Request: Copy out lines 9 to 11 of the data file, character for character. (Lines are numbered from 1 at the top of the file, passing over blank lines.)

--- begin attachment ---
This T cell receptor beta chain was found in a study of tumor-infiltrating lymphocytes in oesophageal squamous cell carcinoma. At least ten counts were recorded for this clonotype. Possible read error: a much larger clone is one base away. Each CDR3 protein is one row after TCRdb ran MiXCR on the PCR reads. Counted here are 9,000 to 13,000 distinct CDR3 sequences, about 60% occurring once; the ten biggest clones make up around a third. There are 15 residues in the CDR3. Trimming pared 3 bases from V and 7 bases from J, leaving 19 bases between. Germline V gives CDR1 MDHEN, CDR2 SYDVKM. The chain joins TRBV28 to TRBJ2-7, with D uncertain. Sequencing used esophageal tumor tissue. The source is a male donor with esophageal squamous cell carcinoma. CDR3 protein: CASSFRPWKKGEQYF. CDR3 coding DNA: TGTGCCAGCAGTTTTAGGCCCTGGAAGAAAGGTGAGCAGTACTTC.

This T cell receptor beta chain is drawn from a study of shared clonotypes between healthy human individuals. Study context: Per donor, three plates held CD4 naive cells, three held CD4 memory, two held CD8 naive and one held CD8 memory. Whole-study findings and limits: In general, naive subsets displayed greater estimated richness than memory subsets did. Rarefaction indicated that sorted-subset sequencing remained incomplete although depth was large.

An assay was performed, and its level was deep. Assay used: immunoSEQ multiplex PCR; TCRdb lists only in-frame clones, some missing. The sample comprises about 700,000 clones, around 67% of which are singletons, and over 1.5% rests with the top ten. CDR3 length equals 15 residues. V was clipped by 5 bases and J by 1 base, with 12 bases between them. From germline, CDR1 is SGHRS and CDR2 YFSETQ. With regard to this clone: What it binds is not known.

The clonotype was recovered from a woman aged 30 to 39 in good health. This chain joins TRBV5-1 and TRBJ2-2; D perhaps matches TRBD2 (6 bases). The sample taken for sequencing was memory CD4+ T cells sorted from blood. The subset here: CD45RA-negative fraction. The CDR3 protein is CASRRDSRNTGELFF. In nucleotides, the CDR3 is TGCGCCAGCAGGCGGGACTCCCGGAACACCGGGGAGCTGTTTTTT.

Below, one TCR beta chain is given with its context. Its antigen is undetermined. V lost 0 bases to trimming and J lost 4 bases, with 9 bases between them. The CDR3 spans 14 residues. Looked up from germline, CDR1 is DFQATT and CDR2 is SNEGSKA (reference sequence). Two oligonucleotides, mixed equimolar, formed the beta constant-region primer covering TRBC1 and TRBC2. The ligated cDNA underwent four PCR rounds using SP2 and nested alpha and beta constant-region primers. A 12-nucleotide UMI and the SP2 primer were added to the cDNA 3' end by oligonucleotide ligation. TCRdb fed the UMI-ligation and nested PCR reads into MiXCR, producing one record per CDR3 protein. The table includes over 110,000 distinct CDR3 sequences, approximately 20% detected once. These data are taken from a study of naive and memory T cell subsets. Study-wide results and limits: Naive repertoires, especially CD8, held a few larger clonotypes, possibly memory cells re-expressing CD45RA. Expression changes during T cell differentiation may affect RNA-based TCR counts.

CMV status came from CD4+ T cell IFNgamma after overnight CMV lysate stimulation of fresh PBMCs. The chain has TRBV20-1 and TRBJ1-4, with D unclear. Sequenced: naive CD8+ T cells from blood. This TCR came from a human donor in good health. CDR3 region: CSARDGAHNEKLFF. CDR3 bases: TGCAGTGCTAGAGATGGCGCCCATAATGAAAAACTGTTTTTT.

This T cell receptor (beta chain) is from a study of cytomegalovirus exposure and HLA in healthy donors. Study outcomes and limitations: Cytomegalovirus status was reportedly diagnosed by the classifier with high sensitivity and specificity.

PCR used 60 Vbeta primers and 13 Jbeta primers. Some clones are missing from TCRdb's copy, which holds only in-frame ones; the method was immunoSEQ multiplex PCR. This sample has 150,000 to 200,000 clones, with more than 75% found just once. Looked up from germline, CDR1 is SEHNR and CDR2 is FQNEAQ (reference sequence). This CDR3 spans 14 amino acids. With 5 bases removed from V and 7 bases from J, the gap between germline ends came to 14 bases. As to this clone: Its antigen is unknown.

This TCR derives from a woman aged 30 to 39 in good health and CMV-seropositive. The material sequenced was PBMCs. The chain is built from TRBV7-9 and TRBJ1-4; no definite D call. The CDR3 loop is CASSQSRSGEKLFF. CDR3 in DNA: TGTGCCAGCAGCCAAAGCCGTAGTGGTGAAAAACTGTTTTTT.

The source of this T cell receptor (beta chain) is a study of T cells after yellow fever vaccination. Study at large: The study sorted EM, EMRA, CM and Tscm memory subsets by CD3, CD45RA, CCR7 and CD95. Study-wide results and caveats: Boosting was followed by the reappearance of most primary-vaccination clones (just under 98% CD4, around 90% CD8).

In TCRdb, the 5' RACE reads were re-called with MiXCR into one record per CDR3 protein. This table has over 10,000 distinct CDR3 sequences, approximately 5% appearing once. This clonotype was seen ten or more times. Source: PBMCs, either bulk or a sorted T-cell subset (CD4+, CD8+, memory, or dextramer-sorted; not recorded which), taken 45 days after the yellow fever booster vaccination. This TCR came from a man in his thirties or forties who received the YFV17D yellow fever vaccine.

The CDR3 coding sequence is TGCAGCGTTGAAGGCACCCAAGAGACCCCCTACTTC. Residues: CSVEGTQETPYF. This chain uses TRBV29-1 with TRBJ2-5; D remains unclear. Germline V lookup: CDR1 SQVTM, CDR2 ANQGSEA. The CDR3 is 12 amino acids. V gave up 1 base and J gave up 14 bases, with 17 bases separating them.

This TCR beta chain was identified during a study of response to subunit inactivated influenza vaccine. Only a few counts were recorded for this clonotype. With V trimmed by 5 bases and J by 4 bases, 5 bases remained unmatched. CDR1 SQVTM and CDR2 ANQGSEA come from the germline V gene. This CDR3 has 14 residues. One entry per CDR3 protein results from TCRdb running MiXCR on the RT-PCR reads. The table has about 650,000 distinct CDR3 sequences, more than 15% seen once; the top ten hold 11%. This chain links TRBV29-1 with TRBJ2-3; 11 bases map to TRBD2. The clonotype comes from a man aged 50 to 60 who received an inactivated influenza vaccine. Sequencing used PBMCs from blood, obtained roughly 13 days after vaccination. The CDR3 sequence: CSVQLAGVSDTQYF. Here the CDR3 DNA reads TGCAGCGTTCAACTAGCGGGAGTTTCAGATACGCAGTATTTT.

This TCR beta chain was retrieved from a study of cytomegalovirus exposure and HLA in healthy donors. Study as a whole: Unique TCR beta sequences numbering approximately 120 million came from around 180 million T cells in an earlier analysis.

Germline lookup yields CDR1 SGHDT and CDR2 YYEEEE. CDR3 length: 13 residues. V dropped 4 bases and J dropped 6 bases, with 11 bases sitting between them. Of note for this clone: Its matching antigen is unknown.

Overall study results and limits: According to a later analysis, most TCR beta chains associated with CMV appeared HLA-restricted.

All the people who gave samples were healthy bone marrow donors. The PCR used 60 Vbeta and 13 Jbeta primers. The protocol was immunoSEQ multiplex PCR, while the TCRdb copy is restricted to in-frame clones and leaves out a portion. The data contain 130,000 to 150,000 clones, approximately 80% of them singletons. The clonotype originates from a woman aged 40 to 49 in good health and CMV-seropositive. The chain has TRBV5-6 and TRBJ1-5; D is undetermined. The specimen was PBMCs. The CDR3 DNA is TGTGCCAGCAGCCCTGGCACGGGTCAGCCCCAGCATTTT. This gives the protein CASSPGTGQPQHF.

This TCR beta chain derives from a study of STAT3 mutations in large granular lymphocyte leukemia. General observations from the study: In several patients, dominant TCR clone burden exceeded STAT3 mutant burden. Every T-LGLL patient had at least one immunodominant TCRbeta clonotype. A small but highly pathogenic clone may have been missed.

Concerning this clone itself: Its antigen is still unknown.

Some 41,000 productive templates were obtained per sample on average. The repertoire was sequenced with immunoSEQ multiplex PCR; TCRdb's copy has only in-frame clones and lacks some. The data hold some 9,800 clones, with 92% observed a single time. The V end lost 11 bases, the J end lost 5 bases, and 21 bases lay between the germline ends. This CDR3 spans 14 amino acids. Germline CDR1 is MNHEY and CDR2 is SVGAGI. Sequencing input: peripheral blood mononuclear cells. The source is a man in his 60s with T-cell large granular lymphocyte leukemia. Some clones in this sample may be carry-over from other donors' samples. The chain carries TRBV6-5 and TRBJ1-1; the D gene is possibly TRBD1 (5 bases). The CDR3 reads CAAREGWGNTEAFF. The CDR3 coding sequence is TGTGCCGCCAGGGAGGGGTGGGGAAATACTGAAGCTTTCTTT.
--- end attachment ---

This TCR derives from a woman aged 30 to 39 in good health and CMV-seropositive. The material sequenced was PBMCs. The chain is built from TRBV7-9 and TRBJ1-4; no definite D call. The CDR3 loop is CASSQSRSGEKLFF. CDR3 in DNA: TGTGCCAGCAGCCAAAGCCGTAGTGGTGAAAAACTGTTTTTT.

The source of this T cell receptor (beta chain) is a study of T cells after yellow fever vaccination. Study at large: The study sorted EM, EMRA, CM and Tscm memory subsets by CD3, CD45RA, CCR7 and CD95. Study-wide results and caveats: Boosting was followed by the reappearance of most primary-vaccination clones (just under 98% CD4, around 90% CD8).

In TCRdb, the 5' RACE reads were re-called with MiXCR into one record per CDR3 protein. This table has over 10,000 distinct CDR3 sequences, approximately 5% appearing once. This clonotype was seen ten or more times. Source: PBMCs, either bulk or a sorted T-cell subset (CD4+, CD8+, memory, or dextramer-sorted; not recorded which), taken 45 days after the yellow fever booster vaccination. This TCR came from a man in his thirties or forties who received the YFV17D yellow fever vaccine.